"Fruitvale Station" lacks factual basis

Andrew Marvin

Contributing Writer

Looking back on a tragedy, we often find ourselves struggling to piece things back together to figure out how and why fate had engineered that moment. “Zero Dark Thirty” opened with an important, engaging piece of the puzzle: audio recordings of people inside the World Trade Center phoning their loved ones. “Fruitvale Station” takes that one step further with actual video footage of a man being brought down, restrained, and shot on the platform of the Fruitvale Bay Area Rapid Transit (BART) Station.

Will this become a trend in movies that label themselves “based on a true story?” I hope not, because that gives the impression that the events portrayed are factual. “Zero Dark Thirty” was certainly not entirely factual, and neither is “Fruitvale Station.” Writer and director Ryan Coogler has stretched the truth so far that only the faint outline of Oscar Grant III’s final day alive remains. Grant was, by all accounts, not a bad man. He is portrayed here as a martyr, a modern Christ figure murdered in cold blood by a racist, gun-waving stereotype of a psychopathic policeman.

If who you are is determined by how you act and what you have done, then Coogler has replaced Grant with a kinder, less-flawed man, and left Grant himself out of the movie. If Coogler had mentioned Grant’s conviction for possession of a handgun and evading arrest, instead of just the drug-dealing charges that his character arc is based off of, would audiences be less inclined to sympathize with him? I doubt it. He was still a defenseless man who was unfairly shot and killed at a young age. Was it necessary to add scenes of him caring for a dying dog or throwing his package of weed into the ocean? As far as anybody knows, he did neither. The proceedings have been drowned in artificial cinematic sweetener.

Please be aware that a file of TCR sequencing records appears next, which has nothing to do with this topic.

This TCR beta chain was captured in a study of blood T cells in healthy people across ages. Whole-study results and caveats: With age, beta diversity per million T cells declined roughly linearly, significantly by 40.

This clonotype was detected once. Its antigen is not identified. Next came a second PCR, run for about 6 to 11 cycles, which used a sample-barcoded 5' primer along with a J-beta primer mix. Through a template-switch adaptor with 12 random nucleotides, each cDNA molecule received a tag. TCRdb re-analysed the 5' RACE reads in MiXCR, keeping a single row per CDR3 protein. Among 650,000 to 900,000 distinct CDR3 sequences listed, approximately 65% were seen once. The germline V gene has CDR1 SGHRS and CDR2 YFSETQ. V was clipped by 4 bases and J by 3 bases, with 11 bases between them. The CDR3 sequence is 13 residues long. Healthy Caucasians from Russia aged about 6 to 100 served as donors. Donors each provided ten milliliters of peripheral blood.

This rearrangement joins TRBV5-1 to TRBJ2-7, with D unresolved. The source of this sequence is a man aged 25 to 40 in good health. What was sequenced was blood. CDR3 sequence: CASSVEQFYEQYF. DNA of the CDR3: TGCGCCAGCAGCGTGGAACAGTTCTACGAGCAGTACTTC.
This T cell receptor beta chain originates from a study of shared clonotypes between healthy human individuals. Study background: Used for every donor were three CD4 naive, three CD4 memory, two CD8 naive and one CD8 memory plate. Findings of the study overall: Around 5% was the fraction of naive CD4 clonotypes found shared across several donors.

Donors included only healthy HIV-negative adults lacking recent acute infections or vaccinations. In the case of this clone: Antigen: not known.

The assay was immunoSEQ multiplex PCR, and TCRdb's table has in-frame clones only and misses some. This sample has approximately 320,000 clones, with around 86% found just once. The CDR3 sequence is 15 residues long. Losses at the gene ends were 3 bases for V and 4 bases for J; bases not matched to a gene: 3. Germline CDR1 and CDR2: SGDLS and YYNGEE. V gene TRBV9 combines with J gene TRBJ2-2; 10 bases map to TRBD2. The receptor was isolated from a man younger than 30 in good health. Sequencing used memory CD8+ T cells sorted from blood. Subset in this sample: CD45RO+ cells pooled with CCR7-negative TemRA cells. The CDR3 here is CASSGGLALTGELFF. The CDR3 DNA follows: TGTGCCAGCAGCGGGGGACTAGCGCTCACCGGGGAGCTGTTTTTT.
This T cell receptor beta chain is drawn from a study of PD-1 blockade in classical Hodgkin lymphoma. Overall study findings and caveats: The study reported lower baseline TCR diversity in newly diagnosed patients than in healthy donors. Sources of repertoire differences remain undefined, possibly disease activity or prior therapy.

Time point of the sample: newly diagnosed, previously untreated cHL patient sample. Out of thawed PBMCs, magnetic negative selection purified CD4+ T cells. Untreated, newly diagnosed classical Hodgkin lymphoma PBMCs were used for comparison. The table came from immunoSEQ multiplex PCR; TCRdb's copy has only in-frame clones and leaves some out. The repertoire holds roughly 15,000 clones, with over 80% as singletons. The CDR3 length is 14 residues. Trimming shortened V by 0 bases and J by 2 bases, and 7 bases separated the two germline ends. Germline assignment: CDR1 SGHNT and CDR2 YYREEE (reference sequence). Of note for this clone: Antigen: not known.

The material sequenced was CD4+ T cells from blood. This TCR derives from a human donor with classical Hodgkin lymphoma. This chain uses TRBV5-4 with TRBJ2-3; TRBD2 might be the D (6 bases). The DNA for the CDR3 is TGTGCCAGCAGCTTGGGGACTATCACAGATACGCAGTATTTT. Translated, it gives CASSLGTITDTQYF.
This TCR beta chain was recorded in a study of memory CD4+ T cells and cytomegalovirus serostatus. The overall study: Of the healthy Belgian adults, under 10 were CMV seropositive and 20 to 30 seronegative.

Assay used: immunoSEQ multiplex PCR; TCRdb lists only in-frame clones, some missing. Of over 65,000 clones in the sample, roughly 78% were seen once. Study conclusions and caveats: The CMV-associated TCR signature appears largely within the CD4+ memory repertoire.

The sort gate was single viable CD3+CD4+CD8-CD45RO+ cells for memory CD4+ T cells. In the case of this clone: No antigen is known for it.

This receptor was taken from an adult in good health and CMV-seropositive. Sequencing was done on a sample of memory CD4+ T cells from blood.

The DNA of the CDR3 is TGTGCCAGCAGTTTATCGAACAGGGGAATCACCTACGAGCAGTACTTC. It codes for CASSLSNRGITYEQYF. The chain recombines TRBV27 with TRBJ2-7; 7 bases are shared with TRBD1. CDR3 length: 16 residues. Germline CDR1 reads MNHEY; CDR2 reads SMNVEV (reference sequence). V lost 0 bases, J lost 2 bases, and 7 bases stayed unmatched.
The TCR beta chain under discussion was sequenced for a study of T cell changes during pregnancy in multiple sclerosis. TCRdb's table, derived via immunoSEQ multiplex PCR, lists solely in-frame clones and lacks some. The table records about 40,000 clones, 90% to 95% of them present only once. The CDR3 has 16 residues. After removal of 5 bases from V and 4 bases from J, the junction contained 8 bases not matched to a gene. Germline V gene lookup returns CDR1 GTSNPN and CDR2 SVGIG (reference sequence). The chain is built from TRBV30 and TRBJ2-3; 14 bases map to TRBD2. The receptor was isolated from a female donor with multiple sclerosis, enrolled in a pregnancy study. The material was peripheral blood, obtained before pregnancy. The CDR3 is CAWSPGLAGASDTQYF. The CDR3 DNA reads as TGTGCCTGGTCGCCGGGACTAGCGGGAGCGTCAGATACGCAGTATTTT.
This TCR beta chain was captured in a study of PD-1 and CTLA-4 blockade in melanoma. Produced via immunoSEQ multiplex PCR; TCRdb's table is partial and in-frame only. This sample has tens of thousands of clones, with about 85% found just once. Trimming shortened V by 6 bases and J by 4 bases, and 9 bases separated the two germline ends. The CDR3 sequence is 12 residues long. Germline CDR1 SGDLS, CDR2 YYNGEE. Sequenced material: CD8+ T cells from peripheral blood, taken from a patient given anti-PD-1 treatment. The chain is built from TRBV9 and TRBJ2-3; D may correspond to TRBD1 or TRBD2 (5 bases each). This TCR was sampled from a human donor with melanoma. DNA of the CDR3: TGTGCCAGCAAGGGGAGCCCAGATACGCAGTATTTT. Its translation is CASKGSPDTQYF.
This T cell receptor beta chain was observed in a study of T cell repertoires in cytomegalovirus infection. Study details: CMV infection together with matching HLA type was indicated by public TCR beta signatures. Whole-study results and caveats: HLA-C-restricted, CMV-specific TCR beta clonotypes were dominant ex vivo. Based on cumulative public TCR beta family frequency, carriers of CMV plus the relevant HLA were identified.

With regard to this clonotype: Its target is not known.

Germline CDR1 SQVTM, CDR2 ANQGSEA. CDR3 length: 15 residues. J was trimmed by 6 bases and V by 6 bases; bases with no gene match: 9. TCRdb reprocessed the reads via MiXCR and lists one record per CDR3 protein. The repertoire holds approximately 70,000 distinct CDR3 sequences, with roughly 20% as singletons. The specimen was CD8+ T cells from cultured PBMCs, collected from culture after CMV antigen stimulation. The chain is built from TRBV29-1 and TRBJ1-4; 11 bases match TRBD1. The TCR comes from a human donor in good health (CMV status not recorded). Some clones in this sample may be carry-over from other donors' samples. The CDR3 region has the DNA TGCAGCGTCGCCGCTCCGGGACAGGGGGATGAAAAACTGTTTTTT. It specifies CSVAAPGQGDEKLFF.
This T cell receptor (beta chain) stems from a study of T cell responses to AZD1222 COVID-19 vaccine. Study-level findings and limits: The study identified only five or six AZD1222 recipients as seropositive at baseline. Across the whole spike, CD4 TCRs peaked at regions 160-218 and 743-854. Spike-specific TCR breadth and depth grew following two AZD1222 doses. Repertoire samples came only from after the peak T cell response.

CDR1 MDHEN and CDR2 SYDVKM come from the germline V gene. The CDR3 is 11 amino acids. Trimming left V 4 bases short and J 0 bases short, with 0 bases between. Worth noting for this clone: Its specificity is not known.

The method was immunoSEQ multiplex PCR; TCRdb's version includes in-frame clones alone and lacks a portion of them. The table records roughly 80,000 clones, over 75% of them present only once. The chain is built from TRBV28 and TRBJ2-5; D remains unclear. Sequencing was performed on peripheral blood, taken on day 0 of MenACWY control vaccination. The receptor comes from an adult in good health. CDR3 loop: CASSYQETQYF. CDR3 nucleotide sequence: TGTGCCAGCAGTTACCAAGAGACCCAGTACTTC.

Likewise, the film also neglects to mention that Johannes Mehserle, the officer who shot Grant, was by no account racist or fascist. He is only on screen for five minutes or so, but his actions are what gave this movie cause to exist, which makes him an important character. It’s worth mentioning that he was not necessarily a bad person. He had never been the subject of a sustained complaint in his time serving as a BART police officer, and he became a father the day after the shooting. Yes, Mehserle shot Grant, but the man on screen who beats and berates Grant is not him. The title cards at the end of the film do not mention any of this, instead focusing on the riots that followed the killing, painting them as an outcry for social justice. There’s even a brief shot of Grant’s real daughter crying at a protest rally.

After the shooting, Mehserle’s family received a number of death threats–his parents, girlfriend, and infant child had to relocate. Where is the social justice there? This is left out of the film. “Fruitvale Station” only portrays the black and white, skipping over all of the shades of gray in between. According to Coogler, Grant is good, Mehserle is bad, and the riots that followed were wholly justified. There is a disturbing lack of both subtlety and intricacy in what he has to say.

“Fruitvale Station” doesn’t portray facts. It’s saccharine-sweet, tear-jerking, heartstring-tugging fiction. It wants to be a victim’s-eye-view of a true crime (complete with a shaky, handheld camera following Grant throughout his day), but is too false to sell itself as such. Though the award-bait performances are all very touching (especially Michael B. Jordan as Grant) none of it feels real. Coogler is a young director, as old as Grant would be now if he were alive. He is filled with potential and doubtlessly talented at emotional manipulation, as demonstrated by this movie. If his next feature is as dishonest as this one, all of that potential will go to waste. “Fruitvale Station” hits the heart, but completely misses the brain.

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